• mig
        January 6, 2011, 3:35 pm

        eee : “Call Bibi’s bluff and sit down and negotiate. What is the worse that can happen? Let’s see really who is the obstacle for peace.”

        ++++ Again ? Well they tried that in 90′s and look what they got. More settlers. And then some.

        And we know allready who is obstacle and why.

      • RoHa
        January 6, 2011, 6:42 pm

        “actually, by refusing to “read or touch” the proposal, the Israelis are refusing the negotiation process ”

        The overall Israeli position is that negotiations can only start after the Palestinians have agreed to everthing the Israelis want, and apologised for taking so long about it.

      • Hostage
        January 6, 2011, 8:25 pm

        I’ve never understood the way that this “negotiated settlement” is supposed to be concluded while Israel is still occupying the territory, colonizing it, and threatening to annex it if the Palestinians assert their own statehood.

        The Palestinians have publicly demanded a state based upon the 1967 boundaries, and many other countries have recognized the State of Palestine as a legal entity within the 1967 boundaries. The boundaries were established as permanent lines of demarcation that can only be altered with mutual consent. They were adopted by the Security Council acting under the auspices of a series of resolutions that were expressly based upon Articles 39 & 40 (Chapter VII) of the UN Charter. See the text of UN SC resolutions 54; 62; and 73.

        Article 2(4) of the UN Charter prohibits the threat or use of force against the territorial integrity or independence of any state. Article 52 of the Vienna Convention on the Law of Treaties (.pdf) provides that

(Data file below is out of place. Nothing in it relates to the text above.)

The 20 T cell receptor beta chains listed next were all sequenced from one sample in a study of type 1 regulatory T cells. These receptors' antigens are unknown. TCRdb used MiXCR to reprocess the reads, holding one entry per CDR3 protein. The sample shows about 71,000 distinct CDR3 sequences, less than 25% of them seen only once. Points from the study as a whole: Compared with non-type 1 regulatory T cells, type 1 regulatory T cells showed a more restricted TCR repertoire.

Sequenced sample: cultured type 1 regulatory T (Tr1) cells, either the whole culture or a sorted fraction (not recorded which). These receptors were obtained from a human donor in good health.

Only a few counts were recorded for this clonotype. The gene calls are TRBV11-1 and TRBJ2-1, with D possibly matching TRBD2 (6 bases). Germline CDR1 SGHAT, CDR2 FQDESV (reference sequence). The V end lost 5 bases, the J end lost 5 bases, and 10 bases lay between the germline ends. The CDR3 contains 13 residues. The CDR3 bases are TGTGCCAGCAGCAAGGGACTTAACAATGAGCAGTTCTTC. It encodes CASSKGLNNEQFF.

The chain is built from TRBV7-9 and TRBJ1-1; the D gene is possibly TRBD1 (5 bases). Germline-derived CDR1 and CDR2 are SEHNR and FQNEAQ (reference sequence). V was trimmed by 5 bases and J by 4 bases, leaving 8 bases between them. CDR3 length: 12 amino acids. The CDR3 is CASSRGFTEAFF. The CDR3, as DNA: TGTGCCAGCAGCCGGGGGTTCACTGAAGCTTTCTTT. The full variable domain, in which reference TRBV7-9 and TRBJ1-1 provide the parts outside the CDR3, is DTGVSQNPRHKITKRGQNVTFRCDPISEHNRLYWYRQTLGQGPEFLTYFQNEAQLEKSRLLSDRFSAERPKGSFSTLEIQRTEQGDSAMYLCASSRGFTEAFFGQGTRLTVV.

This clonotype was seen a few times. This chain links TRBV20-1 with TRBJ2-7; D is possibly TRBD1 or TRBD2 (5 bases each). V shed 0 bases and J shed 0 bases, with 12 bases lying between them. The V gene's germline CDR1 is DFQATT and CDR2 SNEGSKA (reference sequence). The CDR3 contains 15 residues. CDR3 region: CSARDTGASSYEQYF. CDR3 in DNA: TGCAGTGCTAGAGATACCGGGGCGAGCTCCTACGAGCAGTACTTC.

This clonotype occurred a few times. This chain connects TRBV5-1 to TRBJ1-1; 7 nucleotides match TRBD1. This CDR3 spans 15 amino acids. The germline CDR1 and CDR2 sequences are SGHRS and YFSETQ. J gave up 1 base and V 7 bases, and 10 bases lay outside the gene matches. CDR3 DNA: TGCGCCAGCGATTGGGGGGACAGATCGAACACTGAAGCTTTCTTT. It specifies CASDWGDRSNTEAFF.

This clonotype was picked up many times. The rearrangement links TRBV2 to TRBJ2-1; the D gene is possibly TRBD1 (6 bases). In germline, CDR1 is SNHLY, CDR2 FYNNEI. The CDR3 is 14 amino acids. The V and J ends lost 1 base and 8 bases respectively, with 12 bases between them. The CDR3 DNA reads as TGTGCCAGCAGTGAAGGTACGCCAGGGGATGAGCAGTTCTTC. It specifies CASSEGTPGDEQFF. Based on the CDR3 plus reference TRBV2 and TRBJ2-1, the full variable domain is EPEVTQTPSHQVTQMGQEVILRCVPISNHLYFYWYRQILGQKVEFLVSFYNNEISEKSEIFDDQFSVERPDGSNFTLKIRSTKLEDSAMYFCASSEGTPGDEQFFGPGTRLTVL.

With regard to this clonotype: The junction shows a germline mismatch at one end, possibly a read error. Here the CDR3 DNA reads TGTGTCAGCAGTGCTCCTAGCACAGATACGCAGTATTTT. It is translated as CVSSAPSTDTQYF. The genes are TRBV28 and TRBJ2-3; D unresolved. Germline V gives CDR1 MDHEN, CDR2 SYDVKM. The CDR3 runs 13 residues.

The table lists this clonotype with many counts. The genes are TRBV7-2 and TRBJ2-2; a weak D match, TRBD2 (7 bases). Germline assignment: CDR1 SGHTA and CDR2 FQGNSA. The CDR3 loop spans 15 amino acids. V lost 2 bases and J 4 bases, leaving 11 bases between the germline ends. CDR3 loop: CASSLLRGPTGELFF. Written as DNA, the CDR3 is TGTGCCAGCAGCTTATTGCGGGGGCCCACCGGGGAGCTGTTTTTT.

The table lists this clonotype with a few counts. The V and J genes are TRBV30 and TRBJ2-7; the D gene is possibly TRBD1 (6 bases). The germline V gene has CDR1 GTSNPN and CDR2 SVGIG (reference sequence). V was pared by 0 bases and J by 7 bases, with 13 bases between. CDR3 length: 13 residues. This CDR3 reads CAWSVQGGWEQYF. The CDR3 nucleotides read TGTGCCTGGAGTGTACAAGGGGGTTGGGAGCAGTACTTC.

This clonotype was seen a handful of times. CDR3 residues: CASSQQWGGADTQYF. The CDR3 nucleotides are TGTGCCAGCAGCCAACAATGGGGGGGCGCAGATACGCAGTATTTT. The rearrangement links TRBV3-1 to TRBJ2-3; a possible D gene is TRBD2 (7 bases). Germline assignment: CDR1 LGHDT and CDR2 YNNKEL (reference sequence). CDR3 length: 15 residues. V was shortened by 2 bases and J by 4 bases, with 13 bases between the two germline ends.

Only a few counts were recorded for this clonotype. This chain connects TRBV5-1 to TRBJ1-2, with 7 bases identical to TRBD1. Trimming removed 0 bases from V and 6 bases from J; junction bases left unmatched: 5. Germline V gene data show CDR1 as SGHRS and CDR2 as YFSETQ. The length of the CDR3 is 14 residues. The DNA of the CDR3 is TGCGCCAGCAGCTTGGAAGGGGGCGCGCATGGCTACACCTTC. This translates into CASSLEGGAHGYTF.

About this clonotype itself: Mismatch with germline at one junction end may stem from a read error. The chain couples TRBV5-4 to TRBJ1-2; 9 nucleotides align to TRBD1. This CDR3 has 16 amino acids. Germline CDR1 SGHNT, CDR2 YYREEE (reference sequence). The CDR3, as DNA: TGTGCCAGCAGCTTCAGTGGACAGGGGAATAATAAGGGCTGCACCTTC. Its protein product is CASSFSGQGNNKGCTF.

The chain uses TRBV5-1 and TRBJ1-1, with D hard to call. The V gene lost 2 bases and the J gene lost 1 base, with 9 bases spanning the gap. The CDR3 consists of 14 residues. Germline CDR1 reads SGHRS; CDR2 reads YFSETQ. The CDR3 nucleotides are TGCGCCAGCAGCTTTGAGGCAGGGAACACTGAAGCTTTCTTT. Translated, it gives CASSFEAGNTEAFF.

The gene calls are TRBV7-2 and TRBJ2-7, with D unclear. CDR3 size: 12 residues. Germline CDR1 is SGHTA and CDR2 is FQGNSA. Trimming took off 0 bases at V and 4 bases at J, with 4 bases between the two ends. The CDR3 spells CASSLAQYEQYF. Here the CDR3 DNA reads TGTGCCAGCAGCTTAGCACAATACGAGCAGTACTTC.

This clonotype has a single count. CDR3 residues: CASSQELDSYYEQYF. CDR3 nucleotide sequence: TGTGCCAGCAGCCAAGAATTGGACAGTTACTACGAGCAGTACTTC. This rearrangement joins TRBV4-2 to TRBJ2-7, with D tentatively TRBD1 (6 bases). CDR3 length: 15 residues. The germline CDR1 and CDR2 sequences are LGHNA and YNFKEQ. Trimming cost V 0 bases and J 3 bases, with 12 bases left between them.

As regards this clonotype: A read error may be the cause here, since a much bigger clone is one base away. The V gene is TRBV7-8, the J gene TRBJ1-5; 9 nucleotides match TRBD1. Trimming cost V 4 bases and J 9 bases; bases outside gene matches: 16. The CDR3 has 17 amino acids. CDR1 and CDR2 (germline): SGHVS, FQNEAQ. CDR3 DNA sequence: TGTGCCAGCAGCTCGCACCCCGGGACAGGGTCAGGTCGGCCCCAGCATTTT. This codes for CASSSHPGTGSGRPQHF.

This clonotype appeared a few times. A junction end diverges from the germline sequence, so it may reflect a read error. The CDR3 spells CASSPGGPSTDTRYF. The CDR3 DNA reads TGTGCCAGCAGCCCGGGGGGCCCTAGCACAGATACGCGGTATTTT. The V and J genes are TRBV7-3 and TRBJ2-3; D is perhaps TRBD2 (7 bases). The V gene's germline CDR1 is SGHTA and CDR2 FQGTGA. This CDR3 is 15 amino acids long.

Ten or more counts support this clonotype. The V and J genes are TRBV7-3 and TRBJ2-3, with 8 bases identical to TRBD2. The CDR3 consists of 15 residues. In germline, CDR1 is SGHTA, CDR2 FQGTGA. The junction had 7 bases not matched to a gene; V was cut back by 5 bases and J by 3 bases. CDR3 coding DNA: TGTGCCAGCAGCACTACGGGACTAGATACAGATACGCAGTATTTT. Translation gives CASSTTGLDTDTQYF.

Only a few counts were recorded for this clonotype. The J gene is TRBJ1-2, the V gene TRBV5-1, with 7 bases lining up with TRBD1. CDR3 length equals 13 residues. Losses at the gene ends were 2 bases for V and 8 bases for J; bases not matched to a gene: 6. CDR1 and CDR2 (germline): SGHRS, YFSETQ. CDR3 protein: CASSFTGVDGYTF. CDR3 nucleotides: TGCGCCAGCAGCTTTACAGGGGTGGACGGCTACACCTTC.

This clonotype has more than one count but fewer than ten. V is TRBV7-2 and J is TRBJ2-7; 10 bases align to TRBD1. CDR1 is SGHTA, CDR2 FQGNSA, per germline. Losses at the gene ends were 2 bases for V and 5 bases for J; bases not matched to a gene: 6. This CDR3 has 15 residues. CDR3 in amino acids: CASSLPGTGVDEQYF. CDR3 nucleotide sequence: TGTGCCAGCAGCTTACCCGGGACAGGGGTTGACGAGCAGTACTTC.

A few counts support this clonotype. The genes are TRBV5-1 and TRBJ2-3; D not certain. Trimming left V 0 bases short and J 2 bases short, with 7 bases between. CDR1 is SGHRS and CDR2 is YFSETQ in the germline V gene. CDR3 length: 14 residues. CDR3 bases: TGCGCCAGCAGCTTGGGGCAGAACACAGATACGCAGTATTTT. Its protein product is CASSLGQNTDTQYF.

“A treaty is void if its conclusion has been procured by the threat or use of force in violation of the principles of international law embodied in the Charter of the United Nations.”

        Hundreds of thousands of Palestinians have been, and continue to be displaced. Articles 7, 8, and 49 of the Fourth Geneva Convention preclude local Palestinian officials from entering into any special agreement with the occupying power that would renounce the rights of the Palestinian people with respect to the prohibition against individual or mass forcible transfers. See the text of Convention (IV) relative to the Protection of Civilian Persons in Time of War. Geneva, 12 August 1949.

        Population transfers are a serious war crime and crime against humanity. Furthermore, the corollary to the prohibition against the use of force is the jus cogens rule of customary international law which prohibits the acquisition of territory by war. Article 53 of the Vienna Convention on the Law of Treaties provides that

        “A treaty is void if, at the time of its conclusion, it conflicts with a peremptory norm of general international law.”

        It is simply NOT possible to conclude a valid final settlement of the refugee problem, or any “mutual swaps” of territory during the course of a belligerent occupation.

      • irishmoses
        January 6, 2011, 11:36 pm

        Hostage,

        Here is the Zionist party line response that showed up this past week in something I read: